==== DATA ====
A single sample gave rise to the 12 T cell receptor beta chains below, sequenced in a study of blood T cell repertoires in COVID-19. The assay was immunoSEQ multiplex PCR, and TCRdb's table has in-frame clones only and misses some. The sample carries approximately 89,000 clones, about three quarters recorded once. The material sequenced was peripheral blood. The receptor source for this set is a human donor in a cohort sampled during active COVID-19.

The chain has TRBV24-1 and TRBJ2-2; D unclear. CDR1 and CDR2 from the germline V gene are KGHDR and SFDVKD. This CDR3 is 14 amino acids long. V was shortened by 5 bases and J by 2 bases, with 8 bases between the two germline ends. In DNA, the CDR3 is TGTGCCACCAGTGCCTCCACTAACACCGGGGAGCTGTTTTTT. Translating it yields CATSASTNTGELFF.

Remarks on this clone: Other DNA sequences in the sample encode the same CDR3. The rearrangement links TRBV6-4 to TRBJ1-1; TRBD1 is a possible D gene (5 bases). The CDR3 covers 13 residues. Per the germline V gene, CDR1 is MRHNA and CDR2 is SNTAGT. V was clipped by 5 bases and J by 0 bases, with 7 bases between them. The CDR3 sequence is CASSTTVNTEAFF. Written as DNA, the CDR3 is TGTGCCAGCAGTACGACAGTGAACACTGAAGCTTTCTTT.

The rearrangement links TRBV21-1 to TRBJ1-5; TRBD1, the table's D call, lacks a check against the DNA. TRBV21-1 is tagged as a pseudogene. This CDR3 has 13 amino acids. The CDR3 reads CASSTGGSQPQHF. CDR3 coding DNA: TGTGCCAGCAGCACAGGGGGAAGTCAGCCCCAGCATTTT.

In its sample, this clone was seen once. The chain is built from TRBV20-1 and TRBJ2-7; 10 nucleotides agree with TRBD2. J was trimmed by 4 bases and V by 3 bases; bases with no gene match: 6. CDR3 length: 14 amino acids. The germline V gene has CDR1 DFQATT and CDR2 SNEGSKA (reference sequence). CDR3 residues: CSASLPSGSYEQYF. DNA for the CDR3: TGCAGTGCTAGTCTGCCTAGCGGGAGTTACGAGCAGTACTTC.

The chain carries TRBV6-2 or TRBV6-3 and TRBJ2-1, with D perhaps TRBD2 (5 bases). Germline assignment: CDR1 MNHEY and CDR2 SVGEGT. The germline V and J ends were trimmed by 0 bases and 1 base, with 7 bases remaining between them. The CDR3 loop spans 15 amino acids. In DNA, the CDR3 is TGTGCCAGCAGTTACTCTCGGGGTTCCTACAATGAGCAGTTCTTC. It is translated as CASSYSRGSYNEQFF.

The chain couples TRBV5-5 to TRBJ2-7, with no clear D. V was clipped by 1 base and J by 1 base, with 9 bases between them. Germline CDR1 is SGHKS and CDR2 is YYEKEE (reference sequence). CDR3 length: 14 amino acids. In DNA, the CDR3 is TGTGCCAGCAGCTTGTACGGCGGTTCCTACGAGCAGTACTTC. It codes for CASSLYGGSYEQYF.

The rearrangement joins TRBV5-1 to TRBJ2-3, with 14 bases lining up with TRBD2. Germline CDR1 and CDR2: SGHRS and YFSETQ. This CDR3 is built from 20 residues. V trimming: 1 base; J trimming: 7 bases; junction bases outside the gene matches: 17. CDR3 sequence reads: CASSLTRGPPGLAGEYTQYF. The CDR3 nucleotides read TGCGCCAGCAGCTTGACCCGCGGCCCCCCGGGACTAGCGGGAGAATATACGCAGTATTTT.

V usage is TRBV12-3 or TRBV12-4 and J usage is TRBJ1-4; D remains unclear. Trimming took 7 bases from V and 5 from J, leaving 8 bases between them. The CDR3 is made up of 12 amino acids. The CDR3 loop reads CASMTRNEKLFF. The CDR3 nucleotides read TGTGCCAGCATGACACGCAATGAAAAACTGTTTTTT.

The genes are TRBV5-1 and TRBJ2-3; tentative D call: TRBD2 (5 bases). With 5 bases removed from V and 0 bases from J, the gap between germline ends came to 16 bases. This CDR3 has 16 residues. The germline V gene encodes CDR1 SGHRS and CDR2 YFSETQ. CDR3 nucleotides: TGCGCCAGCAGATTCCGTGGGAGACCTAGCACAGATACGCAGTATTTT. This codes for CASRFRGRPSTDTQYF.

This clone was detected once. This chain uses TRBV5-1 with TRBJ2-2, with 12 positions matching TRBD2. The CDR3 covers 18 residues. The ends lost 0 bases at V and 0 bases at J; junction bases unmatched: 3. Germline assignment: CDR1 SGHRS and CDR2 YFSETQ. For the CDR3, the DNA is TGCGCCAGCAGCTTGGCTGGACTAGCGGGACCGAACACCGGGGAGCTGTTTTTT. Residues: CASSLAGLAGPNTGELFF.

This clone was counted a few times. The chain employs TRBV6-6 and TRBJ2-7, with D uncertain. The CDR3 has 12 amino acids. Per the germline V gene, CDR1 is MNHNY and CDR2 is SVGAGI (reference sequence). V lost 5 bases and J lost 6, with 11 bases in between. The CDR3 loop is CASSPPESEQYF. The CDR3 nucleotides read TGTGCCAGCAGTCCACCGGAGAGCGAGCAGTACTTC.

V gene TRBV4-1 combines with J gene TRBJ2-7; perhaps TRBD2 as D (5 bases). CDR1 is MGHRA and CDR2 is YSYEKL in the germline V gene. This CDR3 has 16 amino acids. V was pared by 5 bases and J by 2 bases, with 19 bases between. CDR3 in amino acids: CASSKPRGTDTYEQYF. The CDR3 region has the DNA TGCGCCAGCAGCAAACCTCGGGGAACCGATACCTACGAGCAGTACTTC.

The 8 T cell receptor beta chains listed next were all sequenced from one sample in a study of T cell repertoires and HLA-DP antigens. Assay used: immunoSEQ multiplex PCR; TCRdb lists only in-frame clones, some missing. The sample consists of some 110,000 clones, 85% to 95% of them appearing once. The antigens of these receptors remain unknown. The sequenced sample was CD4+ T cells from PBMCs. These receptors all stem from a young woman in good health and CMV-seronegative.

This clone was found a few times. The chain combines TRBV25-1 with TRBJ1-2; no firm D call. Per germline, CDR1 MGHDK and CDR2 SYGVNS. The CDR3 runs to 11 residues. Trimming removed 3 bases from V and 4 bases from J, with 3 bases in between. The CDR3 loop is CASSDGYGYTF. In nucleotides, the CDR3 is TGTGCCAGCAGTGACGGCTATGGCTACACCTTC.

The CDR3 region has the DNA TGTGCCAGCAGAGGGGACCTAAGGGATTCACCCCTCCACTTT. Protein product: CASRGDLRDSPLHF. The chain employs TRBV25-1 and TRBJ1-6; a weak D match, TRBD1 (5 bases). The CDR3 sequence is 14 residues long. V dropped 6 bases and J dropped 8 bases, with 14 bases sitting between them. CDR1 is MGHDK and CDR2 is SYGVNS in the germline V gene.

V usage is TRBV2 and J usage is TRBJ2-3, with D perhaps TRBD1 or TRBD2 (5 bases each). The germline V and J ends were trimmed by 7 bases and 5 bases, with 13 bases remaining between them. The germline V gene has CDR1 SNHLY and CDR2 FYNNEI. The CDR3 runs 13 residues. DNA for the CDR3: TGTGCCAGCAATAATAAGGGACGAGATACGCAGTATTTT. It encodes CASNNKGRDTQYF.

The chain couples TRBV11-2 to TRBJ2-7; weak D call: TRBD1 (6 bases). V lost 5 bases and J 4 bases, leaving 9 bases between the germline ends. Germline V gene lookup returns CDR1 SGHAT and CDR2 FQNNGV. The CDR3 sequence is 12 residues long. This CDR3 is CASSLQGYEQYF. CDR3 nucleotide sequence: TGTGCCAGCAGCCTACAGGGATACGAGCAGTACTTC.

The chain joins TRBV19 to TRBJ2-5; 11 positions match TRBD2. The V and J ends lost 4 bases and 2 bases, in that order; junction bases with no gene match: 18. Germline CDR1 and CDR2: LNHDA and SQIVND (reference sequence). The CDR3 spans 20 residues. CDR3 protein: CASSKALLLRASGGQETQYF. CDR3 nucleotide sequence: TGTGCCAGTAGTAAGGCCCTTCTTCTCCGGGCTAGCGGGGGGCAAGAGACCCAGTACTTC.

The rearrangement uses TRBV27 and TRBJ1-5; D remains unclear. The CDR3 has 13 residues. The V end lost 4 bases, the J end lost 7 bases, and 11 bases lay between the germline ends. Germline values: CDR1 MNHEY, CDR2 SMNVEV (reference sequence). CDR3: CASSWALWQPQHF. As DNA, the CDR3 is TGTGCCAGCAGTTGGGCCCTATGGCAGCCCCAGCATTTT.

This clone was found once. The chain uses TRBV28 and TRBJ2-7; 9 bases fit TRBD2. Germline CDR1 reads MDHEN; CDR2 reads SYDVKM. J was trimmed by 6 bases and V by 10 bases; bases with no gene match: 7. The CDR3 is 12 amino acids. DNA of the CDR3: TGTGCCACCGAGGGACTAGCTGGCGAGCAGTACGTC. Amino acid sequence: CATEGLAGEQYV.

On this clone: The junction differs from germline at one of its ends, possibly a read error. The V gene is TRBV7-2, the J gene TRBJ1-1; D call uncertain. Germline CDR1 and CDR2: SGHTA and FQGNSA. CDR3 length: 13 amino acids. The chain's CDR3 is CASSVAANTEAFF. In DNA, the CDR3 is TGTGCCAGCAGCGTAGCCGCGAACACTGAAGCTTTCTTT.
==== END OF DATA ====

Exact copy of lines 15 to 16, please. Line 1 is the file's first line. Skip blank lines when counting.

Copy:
This clone was found a few times. The chain combines TRBV25-1 with TRBJ1-2; no firm D call. Per germline, CDR1 MGHDK and CDR2 SYGVNS. The CDR3 runs to 11 residues. Trimming removed 3 bases from V and 4 bases from J, with 3 bases in between. The CDR3 loop is CASSDGYGYTF. In nucleotides, the CDR3 is TGTGCCAGCAGTGACGGCTATGGCTACACCTTC.

The CDR3 region has the DNA TGTGCCAGCAGAGGGGACCTAAGGGATTCACCCCTCCACTTT. Protein product: CASRGDLRDSPLHF. The chain employs TRBV25-1 and TRBJ1-6; a weak D match, TRBD1 (5 bases). The CDR3 sequence is 14 residues long. V dropped 6 bases and J dropped 8 bases, with 14 bases sitting between them. CDR1 is MGHDK and CDR2 is SYGVNS in the germline V gene.